New definition of secession

EAR TO THE GROUND Charles Onyango-Obbo


There are two Ugandas; the 1st and 2nd republics
September 12, 2007
Recently MP Hussein Kyanjo got very many people, from the fattest political cats at the top, to small time village NRM officials, very agitated when he suggested that it might be better for Uganda to secede, because it has got a very raw deal under the government of President Yoweri Museveni.
Funny thing is, Kyanjo is right. The surprise is his failure to note that various selected parts and groups of people have been seceding from the main Uganda for years. The secession that has been happening in Uganda, is not the type that was attempted between 1967 and 1970 when mainly the Igbo southeastern provinces of Nigeria tried to break away from the rest of the country as the self-proclaimed Republic of Biafra.In Uganda, it is the various governments and leaders who have been leading “their people” in secession movements against the rest of the country.
Consider this. Many, many years ago, our father used to work in Fort Portal. Naturally, we travelled a lot between Fort Portal and Tororo.As soon as we left Kampala to head westward, things changed. We encountered roadblocks manned by heavily armed Special Force police and soldiers. We only used to see machine guns in movies, so the sight of the real thing really fascinated us.
Nearly every time we would ask our parents why there were guns only in Buganda. And they would reply that it was because there was a “state of emergency” there. I didn’t understand what “state of emergency” meant until several years later when I went to secondary school. Anyhow, because of the “troubles” in Buganda, which led to the storming of Kabaka Mutesa’s palace and his exile, and eventually, the abolition of the 1962 constitution, the government suspended a wide range of civil liberties in the region.
Some republicans argue that when Mengo passed a resolution ordering the “government of Uganda” to “leave Buganda’s soil”, it declared secession, and sought to return to the “special status” the region enjoyed before independence.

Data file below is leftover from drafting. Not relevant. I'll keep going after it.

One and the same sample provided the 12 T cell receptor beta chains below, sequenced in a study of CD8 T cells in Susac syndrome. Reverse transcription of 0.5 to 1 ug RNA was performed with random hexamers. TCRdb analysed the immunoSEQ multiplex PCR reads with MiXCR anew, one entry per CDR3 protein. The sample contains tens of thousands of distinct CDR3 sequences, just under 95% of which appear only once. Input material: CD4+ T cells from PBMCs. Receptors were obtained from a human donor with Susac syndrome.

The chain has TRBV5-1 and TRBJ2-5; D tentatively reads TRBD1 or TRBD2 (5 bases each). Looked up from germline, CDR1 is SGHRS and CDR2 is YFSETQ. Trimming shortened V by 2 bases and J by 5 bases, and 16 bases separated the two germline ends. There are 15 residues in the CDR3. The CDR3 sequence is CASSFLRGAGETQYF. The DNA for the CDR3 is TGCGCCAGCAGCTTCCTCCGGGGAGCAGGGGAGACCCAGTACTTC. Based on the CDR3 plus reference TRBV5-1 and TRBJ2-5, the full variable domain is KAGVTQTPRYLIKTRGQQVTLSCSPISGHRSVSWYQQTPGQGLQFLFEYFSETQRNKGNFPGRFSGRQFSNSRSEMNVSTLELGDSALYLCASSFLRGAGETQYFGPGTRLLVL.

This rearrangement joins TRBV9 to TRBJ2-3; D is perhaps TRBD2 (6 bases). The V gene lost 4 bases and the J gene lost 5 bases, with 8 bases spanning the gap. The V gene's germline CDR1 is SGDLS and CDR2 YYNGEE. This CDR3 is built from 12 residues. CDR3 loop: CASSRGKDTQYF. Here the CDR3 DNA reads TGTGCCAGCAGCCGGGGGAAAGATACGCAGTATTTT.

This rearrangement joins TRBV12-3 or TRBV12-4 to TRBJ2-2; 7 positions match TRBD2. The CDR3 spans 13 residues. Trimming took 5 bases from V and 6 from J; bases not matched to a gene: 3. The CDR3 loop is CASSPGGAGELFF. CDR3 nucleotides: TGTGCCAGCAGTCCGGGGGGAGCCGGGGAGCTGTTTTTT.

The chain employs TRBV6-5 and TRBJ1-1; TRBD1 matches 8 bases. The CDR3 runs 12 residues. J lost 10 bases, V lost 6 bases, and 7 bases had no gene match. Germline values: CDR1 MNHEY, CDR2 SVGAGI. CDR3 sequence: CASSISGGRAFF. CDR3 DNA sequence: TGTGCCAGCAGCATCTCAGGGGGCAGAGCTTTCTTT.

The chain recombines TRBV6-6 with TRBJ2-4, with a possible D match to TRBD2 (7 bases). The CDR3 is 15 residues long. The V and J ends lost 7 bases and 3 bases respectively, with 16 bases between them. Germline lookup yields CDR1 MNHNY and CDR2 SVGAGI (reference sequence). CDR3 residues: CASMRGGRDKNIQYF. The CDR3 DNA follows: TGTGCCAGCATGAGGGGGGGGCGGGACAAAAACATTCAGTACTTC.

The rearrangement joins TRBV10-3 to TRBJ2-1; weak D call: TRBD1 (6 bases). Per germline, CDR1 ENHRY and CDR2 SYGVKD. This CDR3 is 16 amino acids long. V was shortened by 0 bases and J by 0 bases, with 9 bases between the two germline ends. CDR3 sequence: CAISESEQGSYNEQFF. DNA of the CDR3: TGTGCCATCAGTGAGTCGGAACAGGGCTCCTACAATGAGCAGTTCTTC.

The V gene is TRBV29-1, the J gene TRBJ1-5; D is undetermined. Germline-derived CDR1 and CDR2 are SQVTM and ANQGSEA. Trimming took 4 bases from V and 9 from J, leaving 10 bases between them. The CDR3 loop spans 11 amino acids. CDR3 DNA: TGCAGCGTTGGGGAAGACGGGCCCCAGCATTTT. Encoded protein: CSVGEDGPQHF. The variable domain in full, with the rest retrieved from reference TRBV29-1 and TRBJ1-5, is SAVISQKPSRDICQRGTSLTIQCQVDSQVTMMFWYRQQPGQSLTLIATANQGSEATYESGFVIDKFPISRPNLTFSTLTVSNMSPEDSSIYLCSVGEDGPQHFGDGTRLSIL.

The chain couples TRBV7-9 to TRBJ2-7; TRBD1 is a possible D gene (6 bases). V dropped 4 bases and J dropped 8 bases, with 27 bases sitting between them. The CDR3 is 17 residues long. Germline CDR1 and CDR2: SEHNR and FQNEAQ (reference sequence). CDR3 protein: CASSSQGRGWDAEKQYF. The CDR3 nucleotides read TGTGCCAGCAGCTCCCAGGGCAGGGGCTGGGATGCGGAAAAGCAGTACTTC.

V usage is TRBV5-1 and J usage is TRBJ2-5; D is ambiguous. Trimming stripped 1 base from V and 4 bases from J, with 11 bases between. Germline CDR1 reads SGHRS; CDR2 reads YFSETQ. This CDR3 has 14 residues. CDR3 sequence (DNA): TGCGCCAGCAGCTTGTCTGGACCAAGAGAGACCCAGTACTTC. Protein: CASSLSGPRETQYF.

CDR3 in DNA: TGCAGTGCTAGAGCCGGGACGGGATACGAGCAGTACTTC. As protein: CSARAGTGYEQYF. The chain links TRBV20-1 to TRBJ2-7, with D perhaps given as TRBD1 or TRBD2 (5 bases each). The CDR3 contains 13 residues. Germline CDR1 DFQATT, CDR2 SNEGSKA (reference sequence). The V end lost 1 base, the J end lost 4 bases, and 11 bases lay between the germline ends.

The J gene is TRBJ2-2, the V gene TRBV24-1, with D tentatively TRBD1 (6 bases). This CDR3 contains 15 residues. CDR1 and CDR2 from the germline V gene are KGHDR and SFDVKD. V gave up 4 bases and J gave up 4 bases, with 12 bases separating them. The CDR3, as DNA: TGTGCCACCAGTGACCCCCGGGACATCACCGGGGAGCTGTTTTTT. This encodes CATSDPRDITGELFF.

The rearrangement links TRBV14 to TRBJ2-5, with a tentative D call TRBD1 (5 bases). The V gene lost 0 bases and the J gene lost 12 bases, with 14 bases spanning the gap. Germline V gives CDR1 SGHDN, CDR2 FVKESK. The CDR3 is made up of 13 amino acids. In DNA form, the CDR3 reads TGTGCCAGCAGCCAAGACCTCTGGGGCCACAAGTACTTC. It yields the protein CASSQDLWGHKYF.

If that were the case, then the ultimate irony is that Buganda got a “special status” in Uganda, though not the type it was looking for. Rather it was the government of Uganda that sealed off Buganda, and ruled it as a mini police state, denying citizens there rights other Ugandans enjoyed.
Things have remained the same since then. Governments don’t want to hear talk of secession, while on the other hand it is seceding.There was the Field Marshall Idi Amin era. Amin and his circle created a small country and seceded from Uganda. In that that “state within Uganda”, call it “First Republic”, they would fly in planeloads of the finest whisky, wine, designer clothes and condiments to bake up a cake worthy of an emperor, for their weddings.
Meanwhile in the “Second Republic” shops were empty. No salt, no soap, no milk, no toothpaste, no cooking fat. Nothing. In the Second Republic most families went without sugar, and couldn’t find soda or beer for their weddings.
Every Ugandan regime has maintained this separate First Republic. When their wives and daughters are ready to deliver their babies, they are flown to Europe at taxpayers’ expense. Meanwhile, there is no medicine to treat malaria in the “Second Republic” hospitals. A captain with First Republic connections will be flown to Germany for treatment if he is wounded in battle, while another captain from the “Second Republic” struggles for his life in some rundown military hospital.
Then the groups and families in the First Republic get most of the top public jobs and lucrative state tenders, while those from the Second Republic grass. In other words, there are groups that are ‘eating’, that have seceded from the “non-eating” ones.In politics too there was secession. The government created a separated world of the Movement. This was the First Republic. Here you could campaign for office without harassment, and get money from state coffers to buy votes.
The Second Republic that had been left behind, was occupied by multipartyists and other “misguided” elements. Police broke up their seminars, and helicopter gunships were deployed to scatter their rallies. And they couldn’t even use their own money to buy votes.
Then we had the infamous “Karuma Line”, the secession line that carved northern Uganda from the rest of the country. The rest of us lived in the First Republic, where life was normal. In the northern Second Republic, the “other Uganda” lived in terror, abject poverty. In short, in the Stone Age.
In fact, for quite a while, government (and some international finance organisations’) economic statistics excluded the Second Republic, because things were so bad that if you added the poverty levels there to the national count, the standard of living of Uganda dropped sharply.
In Uganda, a ruling class and government can secede. But Kyanjo cannot do so from the Opposition benches. He must wait until he is in power.
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